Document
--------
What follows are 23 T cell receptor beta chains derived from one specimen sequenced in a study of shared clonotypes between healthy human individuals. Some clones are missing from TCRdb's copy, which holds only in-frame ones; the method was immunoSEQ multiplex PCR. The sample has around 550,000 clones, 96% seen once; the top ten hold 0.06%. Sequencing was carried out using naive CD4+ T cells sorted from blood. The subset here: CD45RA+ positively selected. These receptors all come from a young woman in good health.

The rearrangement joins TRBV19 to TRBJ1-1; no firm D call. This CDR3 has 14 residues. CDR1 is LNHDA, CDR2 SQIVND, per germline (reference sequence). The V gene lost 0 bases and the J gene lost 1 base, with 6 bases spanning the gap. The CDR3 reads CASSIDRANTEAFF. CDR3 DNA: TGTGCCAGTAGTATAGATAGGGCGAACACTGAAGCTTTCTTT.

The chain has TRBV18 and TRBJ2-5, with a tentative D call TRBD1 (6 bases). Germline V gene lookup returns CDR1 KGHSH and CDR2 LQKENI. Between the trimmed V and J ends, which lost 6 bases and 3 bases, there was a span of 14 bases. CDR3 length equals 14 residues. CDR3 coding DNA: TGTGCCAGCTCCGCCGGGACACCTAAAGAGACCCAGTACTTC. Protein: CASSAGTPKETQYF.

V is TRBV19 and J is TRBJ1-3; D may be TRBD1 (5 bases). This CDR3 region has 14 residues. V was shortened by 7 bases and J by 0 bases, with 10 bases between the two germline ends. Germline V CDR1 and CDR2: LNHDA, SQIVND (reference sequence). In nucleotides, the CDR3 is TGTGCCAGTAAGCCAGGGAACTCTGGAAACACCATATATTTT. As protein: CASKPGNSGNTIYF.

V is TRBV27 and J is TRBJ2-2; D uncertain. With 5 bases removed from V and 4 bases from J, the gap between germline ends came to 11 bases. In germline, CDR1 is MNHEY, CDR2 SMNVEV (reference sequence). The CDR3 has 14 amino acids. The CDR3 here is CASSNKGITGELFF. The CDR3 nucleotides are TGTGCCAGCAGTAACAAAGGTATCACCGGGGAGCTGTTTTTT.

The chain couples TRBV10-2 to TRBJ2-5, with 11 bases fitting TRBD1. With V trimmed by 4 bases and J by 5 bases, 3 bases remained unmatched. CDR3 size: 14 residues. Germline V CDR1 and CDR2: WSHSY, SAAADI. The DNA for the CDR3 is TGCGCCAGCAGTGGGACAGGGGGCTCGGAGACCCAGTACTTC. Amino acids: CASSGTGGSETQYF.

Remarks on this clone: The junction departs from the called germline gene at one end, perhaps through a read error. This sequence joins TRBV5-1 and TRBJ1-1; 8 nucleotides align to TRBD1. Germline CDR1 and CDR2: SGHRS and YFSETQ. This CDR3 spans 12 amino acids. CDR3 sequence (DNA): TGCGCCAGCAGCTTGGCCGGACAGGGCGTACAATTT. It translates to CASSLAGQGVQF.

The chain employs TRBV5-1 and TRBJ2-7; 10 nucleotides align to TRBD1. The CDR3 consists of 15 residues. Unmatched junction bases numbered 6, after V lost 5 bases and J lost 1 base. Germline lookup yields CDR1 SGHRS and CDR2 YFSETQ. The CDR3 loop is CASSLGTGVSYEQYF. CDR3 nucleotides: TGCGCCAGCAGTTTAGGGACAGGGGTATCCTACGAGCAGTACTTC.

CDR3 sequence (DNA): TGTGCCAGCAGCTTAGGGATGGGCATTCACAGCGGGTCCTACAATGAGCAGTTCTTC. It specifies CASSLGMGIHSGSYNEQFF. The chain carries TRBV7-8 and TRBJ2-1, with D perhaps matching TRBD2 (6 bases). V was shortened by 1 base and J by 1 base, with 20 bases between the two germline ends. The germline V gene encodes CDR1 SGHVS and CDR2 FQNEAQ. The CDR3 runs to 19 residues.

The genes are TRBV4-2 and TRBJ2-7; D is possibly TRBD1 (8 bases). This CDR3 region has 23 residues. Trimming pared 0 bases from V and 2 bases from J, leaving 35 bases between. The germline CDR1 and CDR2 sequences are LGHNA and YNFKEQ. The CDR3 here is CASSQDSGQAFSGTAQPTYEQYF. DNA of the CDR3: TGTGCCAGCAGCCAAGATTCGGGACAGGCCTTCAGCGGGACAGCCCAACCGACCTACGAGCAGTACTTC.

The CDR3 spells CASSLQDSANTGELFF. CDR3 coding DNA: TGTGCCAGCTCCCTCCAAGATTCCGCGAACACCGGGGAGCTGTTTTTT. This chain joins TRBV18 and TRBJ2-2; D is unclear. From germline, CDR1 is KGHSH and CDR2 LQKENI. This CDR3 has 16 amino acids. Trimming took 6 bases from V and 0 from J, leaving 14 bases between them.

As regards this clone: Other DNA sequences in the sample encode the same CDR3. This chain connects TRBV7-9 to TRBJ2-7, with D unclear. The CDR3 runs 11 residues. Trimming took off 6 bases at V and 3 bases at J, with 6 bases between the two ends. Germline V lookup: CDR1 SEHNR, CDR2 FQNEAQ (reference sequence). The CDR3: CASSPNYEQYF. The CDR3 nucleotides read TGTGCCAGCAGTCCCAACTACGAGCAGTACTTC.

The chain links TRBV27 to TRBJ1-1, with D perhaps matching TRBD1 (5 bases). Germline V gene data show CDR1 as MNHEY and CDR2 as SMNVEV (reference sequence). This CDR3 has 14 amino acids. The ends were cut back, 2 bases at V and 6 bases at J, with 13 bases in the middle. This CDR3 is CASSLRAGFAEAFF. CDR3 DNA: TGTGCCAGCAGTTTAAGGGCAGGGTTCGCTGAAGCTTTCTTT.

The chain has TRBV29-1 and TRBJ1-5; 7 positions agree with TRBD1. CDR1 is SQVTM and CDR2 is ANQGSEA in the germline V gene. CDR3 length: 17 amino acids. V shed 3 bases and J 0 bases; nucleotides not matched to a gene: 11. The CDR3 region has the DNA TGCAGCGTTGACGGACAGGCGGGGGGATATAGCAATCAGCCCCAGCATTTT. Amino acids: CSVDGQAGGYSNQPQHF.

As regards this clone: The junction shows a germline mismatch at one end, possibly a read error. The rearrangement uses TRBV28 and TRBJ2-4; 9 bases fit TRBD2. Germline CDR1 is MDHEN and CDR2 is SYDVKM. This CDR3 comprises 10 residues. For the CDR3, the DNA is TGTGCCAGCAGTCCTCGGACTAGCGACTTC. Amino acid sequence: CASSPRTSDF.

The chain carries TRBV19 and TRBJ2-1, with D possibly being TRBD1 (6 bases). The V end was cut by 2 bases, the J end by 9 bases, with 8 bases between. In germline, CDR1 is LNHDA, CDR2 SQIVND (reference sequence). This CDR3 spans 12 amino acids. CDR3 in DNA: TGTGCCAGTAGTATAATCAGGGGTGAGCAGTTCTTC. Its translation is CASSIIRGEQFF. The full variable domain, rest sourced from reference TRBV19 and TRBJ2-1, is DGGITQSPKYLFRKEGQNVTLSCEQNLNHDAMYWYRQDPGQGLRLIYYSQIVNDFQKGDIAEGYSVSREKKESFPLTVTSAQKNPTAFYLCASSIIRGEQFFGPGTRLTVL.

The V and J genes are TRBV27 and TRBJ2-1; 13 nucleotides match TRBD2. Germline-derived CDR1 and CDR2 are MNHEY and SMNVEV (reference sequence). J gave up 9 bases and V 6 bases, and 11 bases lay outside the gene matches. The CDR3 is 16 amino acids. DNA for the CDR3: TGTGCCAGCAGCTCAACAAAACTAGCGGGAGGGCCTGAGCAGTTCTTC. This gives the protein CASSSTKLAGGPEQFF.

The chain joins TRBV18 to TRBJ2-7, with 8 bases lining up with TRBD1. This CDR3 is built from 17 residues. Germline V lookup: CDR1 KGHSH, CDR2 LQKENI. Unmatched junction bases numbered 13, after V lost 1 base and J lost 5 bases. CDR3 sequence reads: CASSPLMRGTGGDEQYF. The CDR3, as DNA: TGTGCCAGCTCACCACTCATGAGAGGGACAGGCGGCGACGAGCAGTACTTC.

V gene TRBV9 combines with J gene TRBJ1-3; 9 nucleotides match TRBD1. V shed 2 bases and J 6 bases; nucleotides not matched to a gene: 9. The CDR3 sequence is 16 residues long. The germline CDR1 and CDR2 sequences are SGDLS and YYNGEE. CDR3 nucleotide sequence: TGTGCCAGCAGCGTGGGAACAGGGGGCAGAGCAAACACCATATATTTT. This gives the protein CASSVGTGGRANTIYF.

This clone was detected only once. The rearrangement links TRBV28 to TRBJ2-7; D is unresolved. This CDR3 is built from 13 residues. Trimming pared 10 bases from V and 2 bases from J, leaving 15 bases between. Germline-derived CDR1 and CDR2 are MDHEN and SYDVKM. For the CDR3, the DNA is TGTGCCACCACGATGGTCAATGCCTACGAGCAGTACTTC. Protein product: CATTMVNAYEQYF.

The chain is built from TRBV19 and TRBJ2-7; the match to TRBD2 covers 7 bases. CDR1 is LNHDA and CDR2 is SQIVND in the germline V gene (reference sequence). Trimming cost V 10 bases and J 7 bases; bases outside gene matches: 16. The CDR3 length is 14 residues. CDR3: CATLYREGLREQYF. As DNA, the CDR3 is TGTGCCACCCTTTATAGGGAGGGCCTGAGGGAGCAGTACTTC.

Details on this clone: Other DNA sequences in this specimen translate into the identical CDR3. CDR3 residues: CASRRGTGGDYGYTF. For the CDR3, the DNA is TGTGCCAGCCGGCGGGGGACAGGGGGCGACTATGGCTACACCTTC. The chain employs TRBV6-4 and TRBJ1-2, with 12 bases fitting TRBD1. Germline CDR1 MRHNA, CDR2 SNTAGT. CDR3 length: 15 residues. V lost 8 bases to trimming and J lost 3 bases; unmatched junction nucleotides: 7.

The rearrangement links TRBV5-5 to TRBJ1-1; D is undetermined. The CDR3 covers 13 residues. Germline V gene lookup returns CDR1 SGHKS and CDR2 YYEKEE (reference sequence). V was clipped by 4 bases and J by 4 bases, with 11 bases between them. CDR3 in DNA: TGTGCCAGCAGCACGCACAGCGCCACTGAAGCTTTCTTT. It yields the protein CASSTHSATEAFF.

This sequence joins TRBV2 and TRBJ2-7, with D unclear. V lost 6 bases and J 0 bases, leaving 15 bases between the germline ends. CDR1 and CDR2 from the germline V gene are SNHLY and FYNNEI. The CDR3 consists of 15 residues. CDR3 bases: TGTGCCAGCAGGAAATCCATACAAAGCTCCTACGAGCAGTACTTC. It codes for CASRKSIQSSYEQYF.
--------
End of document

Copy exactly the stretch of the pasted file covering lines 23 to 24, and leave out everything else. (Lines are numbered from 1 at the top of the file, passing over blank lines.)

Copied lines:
The rearrangement links TRBV5-5 to TRBJ1-1; D is undetermined. The CDR3 covers 13 residues. Germline V gene lookup returns CDR1 SGHKS and CDR2 YYEKEE (reference sequence). V was clipped by 4 bases and J by 4 bases, with 11 bases between them. CDR3 in DNA: TGTGCCAGCAGCACGCACAGCGCCACTGAAGCTTTCTTT. It yields the protein CASSTHSATEAFF.

This sequence joins TRBV2 and TRBJ2-7, with D unclear. V lost 6 bases and J 0 bases, leaving 15 bases between the germline ends. CDR1 and CDR2 from the germline V gene are SNHLY and FYNNEI. The CDR3 consists of 15 residues. CDR3 bases: TGTGCCAGCAGGAAATCCATACAAAGCTCCTACGAGCAGTACTTC. It codes for CASRKSIQSSYEQYF.